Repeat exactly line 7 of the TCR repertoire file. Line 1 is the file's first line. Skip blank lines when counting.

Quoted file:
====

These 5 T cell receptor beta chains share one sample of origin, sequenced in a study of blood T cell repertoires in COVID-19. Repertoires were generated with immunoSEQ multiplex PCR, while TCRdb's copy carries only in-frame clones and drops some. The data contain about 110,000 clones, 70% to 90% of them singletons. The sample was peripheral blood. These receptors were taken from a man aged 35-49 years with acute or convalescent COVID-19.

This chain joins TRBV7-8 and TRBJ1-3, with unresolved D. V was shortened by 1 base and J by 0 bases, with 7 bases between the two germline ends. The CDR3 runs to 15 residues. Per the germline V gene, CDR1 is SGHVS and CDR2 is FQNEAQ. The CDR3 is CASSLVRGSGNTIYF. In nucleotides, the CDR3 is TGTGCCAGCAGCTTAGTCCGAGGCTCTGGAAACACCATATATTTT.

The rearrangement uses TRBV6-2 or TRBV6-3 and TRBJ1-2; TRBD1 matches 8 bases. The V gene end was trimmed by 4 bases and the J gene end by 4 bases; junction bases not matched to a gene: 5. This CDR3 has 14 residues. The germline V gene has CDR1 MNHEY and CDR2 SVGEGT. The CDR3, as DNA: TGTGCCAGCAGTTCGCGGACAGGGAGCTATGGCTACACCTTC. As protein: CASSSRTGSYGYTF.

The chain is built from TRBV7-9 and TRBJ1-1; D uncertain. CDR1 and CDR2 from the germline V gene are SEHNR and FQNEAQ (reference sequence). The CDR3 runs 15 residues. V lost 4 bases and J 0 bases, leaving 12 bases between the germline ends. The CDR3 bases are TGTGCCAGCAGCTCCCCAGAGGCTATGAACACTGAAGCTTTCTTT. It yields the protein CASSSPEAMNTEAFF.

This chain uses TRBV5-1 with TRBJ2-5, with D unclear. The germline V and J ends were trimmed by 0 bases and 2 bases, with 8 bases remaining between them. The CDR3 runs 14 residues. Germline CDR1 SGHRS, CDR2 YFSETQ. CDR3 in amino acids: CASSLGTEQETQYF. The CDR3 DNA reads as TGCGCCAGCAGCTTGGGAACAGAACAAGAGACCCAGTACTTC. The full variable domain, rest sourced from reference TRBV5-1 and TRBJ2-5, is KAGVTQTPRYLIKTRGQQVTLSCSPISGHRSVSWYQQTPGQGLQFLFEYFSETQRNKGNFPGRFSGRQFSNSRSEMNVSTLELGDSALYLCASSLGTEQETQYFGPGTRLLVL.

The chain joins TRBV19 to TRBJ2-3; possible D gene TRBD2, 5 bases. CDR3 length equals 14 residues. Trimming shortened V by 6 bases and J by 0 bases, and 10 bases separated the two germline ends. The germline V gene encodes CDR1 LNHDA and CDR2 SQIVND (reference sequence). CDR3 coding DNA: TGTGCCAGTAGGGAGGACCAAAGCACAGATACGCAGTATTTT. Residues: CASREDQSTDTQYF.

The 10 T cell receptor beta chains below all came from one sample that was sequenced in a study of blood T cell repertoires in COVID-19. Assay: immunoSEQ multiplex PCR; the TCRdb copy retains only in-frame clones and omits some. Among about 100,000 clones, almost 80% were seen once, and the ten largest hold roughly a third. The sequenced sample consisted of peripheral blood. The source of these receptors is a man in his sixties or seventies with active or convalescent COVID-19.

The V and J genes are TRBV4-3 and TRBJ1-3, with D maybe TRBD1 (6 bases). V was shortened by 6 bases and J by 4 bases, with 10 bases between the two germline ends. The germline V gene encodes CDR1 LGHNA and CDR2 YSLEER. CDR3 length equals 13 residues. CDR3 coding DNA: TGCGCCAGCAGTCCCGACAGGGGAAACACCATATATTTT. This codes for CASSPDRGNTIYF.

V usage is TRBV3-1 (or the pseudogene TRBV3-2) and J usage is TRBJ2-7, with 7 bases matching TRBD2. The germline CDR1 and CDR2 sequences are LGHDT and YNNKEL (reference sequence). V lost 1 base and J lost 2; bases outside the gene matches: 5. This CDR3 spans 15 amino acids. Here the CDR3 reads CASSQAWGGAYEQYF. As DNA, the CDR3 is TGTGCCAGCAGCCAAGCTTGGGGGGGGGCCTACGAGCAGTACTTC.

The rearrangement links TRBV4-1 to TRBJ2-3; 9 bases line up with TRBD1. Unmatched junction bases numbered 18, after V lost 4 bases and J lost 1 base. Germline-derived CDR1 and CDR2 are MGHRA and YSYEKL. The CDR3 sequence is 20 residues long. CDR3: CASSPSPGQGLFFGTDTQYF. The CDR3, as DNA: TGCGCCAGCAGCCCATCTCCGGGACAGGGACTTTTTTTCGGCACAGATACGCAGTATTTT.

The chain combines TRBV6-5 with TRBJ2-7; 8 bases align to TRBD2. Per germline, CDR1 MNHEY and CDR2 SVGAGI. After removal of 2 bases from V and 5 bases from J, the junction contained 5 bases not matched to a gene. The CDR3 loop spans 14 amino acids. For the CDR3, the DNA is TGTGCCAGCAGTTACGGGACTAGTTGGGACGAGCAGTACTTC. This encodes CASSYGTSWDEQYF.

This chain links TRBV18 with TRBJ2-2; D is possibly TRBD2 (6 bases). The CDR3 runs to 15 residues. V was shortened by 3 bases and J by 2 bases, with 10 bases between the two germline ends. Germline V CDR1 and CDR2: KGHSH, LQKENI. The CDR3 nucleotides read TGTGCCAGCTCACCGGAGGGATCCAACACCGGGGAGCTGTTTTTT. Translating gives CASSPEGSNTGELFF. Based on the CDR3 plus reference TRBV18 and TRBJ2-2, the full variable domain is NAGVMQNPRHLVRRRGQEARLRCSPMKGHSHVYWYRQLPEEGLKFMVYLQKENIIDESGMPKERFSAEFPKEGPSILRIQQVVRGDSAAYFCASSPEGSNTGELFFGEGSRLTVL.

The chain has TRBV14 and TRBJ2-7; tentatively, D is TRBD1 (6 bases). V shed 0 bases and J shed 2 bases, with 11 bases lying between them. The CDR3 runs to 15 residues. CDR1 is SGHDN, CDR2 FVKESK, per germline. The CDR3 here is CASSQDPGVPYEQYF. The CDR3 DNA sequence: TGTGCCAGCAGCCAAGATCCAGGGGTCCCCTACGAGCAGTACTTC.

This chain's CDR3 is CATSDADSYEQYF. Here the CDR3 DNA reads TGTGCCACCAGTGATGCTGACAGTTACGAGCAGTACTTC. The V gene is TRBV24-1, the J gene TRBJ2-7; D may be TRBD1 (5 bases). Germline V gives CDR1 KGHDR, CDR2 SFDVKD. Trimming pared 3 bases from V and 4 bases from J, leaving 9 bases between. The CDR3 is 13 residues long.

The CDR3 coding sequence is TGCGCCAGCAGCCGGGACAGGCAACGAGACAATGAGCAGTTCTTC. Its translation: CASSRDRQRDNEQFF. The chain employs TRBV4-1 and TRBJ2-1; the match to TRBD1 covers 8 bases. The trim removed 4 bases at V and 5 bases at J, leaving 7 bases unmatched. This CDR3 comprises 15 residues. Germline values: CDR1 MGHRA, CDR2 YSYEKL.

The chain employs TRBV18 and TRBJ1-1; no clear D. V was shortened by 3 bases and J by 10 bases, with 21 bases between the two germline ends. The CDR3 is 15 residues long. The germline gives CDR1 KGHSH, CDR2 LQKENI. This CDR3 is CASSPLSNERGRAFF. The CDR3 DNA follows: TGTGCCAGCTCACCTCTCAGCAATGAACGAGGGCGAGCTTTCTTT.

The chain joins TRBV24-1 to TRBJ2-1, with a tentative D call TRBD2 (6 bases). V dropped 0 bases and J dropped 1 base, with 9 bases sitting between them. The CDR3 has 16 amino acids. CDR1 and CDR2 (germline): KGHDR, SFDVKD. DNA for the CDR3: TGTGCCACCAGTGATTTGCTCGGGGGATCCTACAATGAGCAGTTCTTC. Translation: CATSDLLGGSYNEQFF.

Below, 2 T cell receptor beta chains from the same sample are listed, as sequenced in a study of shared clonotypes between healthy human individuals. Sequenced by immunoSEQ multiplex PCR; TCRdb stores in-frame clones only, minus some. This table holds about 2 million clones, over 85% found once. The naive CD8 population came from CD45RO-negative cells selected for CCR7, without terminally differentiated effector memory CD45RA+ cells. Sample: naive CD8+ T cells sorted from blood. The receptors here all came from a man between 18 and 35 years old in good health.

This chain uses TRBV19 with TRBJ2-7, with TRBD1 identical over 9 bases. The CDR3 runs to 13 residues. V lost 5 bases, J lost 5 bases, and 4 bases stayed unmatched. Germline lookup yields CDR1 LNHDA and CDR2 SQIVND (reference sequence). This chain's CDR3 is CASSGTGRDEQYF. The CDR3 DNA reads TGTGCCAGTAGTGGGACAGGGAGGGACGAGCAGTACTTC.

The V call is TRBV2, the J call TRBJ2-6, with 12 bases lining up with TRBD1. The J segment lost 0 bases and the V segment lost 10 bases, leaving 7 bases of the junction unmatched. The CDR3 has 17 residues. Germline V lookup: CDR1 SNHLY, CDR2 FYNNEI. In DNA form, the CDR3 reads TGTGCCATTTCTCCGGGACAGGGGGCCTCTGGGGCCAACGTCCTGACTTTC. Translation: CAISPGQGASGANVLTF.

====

The 10 T cell receptor beta chains below all came from one sample that was sequenced in a study of blood T cell repertoires in COVID-19. Assay: immunoSEQ multiplex PCR; the TCRdb copy retains only in-frame clones and omits some. Among about 100,000 clones, almost 80% were seen once, and the ten largest hold roughly a third. The sequenced sample consisted of peripheral blood. The source of these receptors is a man in his sixties or seventies with active or convalescent COVID-19.